Different operating systems produce very slightly different results when running identical models. The differences are really very small, but since we’re often making close call distinctions in very large ensembles of models, these small differences can be significant. If there are different numbers of models run on each operating system within two ensembles that we want to compare – for example, “natural” and “anthropogenic” ensembles for weather event attribution studies – this might introduce a subtle bias to our results. We will produce more robust science if all the models in an ensemble are run using the same operating system.

We will endeavour to match the size of the ensemble to the operating system, given there are many more Windows machines running models than either Mac or Linux, but if you have a Mac or Linux machine, please do add it to the project!

We hope this doesn’t cause too much inconvenience, and many thanks again for your support for the project.

3. About the experiment

3.1 What does the experiment do?

We run large ensembles of climate models to answer questions about how climate change is affecting our world. We run long-term, global experiments looking at climate change into the 21st century and short-term, regional experiments looking at how climate change has altered the risk of extreme weather events.

Find out more about the climate models we run and the climate science behind our experiments.

4. About running

4.1 How many experiments does the software run?

As many as you let it. The BOINC software runs a climate model which runs all the way through, and then returns a small set of data from the completed model run to us. It then starts another, different model. It goes around this loop until you choose to change to a different BOINC Project or uninstall BOINC entirely.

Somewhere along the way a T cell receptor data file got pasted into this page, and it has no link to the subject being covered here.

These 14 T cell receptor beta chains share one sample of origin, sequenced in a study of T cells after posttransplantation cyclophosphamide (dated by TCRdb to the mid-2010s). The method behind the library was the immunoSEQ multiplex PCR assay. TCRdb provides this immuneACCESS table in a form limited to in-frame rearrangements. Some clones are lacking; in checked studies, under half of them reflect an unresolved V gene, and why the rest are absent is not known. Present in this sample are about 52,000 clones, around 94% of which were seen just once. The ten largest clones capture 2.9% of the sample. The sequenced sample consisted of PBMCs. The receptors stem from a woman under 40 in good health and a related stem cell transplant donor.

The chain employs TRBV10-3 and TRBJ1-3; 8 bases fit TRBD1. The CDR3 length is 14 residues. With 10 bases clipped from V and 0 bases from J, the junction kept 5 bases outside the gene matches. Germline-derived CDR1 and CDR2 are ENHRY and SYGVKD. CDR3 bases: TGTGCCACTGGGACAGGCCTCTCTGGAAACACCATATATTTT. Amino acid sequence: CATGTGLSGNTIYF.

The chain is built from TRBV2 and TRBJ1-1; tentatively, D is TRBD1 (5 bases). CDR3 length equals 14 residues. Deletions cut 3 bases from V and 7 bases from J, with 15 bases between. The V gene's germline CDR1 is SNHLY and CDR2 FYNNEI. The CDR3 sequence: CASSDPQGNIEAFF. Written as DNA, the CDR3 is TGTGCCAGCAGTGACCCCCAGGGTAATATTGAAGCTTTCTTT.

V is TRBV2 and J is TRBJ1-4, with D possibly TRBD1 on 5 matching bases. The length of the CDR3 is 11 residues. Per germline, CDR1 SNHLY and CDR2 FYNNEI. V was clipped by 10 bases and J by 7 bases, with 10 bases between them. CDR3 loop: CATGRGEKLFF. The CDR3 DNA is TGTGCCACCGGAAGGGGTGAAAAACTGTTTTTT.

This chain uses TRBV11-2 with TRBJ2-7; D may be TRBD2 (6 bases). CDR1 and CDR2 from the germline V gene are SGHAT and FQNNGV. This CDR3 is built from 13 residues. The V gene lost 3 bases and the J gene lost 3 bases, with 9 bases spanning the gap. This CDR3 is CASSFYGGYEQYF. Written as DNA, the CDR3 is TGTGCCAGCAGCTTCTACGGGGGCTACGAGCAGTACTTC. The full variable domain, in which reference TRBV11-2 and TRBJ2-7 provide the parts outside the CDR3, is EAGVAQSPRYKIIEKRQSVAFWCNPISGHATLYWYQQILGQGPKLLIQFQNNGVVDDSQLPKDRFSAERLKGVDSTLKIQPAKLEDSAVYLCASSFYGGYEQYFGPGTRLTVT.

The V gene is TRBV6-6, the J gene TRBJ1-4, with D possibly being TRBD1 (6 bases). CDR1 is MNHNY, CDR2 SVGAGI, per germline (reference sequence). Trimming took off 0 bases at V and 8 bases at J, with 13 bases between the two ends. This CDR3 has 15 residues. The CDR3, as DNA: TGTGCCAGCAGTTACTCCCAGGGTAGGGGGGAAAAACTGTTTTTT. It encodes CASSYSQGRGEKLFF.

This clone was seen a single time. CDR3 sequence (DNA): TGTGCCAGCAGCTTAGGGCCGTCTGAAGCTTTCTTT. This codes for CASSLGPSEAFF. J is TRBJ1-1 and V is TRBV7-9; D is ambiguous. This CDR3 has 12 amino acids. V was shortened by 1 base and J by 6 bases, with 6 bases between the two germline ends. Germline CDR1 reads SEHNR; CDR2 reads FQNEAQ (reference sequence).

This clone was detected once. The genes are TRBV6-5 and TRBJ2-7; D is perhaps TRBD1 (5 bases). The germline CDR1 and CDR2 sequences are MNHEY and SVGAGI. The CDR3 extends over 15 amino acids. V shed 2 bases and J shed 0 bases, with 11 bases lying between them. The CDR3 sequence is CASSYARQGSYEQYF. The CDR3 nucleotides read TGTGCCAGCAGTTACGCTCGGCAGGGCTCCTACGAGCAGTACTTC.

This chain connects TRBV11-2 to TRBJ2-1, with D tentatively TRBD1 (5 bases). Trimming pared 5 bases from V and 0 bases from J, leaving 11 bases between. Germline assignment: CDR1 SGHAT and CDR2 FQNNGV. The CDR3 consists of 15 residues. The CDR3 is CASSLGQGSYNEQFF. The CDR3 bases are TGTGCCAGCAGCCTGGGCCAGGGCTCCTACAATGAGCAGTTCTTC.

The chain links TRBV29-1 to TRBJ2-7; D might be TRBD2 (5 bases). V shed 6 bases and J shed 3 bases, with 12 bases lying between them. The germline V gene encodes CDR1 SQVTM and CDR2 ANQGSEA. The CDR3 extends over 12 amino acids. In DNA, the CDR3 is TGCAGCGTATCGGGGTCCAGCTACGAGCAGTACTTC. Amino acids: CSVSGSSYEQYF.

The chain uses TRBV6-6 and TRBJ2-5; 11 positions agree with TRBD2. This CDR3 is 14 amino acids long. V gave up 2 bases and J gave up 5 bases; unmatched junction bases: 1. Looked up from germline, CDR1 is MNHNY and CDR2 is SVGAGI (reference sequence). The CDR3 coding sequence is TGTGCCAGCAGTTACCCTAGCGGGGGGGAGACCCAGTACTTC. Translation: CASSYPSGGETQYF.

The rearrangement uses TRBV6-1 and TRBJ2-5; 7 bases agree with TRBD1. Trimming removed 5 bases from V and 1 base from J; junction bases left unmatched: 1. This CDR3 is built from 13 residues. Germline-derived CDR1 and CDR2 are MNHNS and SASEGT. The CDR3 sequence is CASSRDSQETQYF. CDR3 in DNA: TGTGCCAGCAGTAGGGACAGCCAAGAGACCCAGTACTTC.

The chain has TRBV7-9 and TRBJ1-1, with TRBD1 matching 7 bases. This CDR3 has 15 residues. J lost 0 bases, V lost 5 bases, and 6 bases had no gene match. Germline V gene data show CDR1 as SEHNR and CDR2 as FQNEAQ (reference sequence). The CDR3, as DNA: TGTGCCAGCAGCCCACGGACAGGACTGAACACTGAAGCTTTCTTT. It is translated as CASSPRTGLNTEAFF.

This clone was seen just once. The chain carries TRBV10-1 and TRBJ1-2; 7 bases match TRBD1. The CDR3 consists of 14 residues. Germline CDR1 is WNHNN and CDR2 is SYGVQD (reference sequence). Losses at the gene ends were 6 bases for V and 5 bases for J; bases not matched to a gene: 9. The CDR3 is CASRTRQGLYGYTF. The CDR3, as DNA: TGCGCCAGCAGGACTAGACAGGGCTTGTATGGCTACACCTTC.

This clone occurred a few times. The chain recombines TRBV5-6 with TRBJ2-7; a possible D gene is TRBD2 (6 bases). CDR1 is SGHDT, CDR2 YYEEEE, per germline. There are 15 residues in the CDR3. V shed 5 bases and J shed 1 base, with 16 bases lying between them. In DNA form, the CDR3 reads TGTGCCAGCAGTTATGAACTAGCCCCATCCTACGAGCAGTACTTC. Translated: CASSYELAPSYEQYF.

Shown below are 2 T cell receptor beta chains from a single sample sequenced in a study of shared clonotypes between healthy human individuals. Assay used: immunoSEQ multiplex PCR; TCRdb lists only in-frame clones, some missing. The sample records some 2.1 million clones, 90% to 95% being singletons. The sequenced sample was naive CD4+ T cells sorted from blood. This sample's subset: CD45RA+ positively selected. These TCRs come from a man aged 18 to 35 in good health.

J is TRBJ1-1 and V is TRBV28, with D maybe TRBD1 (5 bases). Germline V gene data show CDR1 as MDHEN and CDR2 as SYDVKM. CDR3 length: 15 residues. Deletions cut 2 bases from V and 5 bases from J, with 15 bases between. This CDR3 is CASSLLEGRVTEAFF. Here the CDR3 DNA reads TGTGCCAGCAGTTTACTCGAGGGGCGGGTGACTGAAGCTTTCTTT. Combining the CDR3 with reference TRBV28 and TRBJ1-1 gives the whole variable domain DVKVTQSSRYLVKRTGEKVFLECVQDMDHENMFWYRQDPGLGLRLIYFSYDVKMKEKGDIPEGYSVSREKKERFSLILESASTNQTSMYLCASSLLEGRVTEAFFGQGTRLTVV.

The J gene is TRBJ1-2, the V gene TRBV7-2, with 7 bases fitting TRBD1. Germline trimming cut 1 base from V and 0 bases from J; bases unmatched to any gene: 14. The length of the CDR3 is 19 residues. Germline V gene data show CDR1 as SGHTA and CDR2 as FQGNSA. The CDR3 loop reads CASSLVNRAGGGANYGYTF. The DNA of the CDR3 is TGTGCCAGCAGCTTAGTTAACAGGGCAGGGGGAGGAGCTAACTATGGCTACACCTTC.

4.2 How much data is sent each way and how frequently?

Downloading the BOINC manager and the model to run are usually the largest downloads. The BOINC manager is around 10MB, or 90MB for the combined BOINC + virtual box download.

There are two types of upload:

  1. Trickles of typically up to 100KB with frequency in the region of once per 24 hours of processing.
  2. Uploads of typically 20MB once per model year processed with frequency in the region of once per 120 hours of processing.

4.3 How much disk space do the models take up?

The biggest model is HadCM3N, which can take up to 2GB per model, immediately before producing a zip file for sending to the project at the 25%, 50%, 75%, and 100% marks. That is, the disk space consumed by the task grows during processing up to about this limit, and then shrinks back down when the zip file is produced, before starting to increase again as processing continues.

Other models are considerably smaller.

4.4 Should I upgrade to BOINC from CP classic?

When first launched in 2003, it ran on its own bespoke “classic” software. In 2004, we migrated over to BOINC, so we could share their expertise and software in managing distributed computing projects.

For a while, we ran projects on both the “classic” software and BOINC, but eventually all our projects were moved over to BOINC.

The “classic” software is no longer used by

4.5 Graphics Compatibility